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31 Jul, 2012

Playing Russian Roulette

Posted by Michael Ford

Michael Ford

Luckily, I have a natural aversion to gambling. This doesn’t come from a bad personal experience and I haven’t personally seen the effects that compulsive gambling can have on people. I guess it comes from the feeling of the potential for loss. I buy lottery tickets from time to time and in the name of British culture have been known to put a penny or two on the Grand National horse race. I even won

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30 Jul, 2012

Jim Martens

I’ve been presenting at a bunch of seminars throughout the world over the past few months.  One of the presentations has been about passing data from PCB design to manufacturing.  I make the point that over 90% of the time, your fabricator will edit the Gerber files to improve their yield, and most of the time, you don’t know what they change.  The attendees have shared several of their own “horror”

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24 Jul, 2012

Jim Martens

PADS – deservedly so – has the reputation of a powerful, easy to use tool.  The menus and dialog boxes are engineered to be intuitive, and easy for new users to navigate through.  Sometimes though, the task you are trying to perform can be done quicker by using Modeless commands – a “short cut” you can use rather than pulling down menus or opening a dialog box.  Many users have told me how much more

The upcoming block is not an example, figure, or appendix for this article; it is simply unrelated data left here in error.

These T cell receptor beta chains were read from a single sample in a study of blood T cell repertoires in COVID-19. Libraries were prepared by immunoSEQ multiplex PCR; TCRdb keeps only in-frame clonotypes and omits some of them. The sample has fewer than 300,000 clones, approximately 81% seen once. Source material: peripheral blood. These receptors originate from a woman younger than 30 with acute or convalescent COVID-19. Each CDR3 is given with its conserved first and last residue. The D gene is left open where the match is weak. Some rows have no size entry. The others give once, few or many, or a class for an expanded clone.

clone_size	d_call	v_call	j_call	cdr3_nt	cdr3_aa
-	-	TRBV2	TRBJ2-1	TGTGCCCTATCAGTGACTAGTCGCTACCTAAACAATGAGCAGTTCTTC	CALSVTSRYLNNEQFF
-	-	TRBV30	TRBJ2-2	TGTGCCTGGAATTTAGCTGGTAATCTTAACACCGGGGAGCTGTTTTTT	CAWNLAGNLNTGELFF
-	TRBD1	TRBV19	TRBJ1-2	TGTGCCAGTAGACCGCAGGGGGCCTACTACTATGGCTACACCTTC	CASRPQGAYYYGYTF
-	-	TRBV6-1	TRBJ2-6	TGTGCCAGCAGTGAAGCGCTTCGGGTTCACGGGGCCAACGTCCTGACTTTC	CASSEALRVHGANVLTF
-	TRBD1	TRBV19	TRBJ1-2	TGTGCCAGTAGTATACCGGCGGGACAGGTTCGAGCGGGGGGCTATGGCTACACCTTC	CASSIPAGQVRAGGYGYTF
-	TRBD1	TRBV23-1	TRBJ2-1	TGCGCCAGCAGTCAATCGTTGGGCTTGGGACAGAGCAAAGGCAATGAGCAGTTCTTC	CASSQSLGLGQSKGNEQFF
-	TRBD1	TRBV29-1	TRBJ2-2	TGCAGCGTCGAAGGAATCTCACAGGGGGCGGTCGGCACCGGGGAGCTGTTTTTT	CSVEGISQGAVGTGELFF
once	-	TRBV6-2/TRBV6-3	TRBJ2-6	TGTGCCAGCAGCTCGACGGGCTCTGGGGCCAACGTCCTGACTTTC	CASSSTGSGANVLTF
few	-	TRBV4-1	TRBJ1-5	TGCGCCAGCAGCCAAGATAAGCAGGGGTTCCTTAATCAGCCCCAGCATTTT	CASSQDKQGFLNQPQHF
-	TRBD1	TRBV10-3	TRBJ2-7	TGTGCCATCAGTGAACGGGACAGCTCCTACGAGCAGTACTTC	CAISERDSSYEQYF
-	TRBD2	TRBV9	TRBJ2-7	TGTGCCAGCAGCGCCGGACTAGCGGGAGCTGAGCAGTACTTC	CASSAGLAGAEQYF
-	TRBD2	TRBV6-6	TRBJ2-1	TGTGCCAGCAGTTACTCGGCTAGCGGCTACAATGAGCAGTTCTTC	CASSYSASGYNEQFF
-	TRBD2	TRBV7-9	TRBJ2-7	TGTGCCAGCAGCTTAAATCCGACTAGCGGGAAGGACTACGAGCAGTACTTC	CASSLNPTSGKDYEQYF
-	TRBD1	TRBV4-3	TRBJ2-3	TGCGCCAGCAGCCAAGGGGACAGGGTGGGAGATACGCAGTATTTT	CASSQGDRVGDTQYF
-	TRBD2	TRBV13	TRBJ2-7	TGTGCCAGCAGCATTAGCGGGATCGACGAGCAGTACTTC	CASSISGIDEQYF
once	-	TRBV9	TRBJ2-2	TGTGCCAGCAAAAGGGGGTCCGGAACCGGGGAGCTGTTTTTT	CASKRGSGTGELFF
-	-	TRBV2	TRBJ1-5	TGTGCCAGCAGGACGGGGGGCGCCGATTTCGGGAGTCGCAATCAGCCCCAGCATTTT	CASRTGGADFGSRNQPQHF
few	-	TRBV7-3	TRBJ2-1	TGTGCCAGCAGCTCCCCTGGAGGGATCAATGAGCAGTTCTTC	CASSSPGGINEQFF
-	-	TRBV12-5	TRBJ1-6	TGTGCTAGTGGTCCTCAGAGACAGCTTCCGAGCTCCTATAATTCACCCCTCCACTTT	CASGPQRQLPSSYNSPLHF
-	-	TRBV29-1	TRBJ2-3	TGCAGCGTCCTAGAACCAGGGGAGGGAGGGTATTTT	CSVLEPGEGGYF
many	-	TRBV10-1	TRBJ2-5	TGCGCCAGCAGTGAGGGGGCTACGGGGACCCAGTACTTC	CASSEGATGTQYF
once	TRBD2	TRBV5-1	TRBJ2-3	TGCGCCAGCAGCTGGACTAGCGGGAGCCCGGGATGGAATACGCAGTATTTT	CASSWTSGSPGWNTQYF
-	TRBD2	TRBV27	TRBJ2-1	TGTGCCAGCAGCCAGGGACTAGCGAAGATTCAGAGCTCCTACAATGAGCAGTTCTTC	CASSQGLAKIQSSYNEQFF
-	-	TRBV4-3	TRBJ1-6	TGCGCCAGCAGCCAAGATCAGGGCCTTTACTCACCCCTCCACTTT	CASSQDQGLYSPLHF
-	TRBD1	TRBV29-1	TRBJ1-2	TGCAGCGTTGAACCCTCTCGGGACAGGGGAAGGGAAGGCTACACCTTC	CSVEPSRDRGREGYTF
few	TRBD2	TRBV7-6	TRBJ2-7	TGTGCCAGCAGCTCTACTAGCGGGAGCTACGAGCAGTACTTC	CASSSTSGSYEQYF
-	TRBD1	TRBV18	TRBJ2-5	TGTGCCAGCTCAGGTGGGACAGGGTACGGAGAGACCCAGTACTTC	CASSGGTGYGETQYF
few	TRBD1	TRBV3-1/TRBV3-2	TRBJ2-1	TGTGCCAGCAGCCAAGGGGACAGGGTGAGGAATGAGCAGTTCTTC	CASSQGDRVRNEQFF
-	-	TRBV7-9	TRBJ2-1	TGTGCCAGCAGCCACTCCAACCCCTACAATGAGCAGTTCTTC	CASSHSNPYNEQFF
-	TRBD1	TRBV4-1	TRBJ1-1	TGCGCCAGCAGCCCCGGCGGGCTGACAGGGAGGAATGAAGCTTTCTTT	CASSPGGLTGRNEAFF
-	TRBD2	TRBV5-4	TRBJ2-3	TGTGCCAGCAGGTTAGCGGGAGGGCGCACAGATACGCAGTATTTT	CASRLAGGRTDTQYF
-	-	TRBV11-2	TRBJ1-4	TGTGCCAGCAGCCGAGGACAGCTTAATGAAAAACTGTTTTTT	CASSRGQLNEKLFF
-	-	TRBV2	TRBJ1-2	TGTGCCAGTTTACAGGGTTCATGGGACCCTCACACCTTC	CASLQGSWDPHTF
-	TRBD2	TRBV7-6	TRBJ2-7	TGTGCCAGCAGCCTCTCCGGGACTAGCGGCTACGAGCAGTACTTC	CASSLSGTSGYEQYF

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19 Jul, 2012

Michael Ford

I read a monthly computer magazine. It is the real thing, paper and everything. Magazines are quite expensive now, in the UK, you can easily spend around £5 (US$ 7.50) on a monthly magazine.  They are full of good stuff. There are columns on various PC related subjects by the experienced, news, reviews, articles, a how-to section and lot and lots of ads. The usual stuff. How much of this though do I

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12 Jul, 2012

Zhen Mu

For SERDES channel designs, board/system designers are told to remove stubs and non-functional pads (NFP) of vias on channels to ensure signal quality at the receiver ends. What confuses them the most is when to consider these effects: does one have to remove all NFPs and stubs in any channel carrying signals with data rates over 1Gbps? Can a design still work even if via stubs are kept? The actual

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SERDES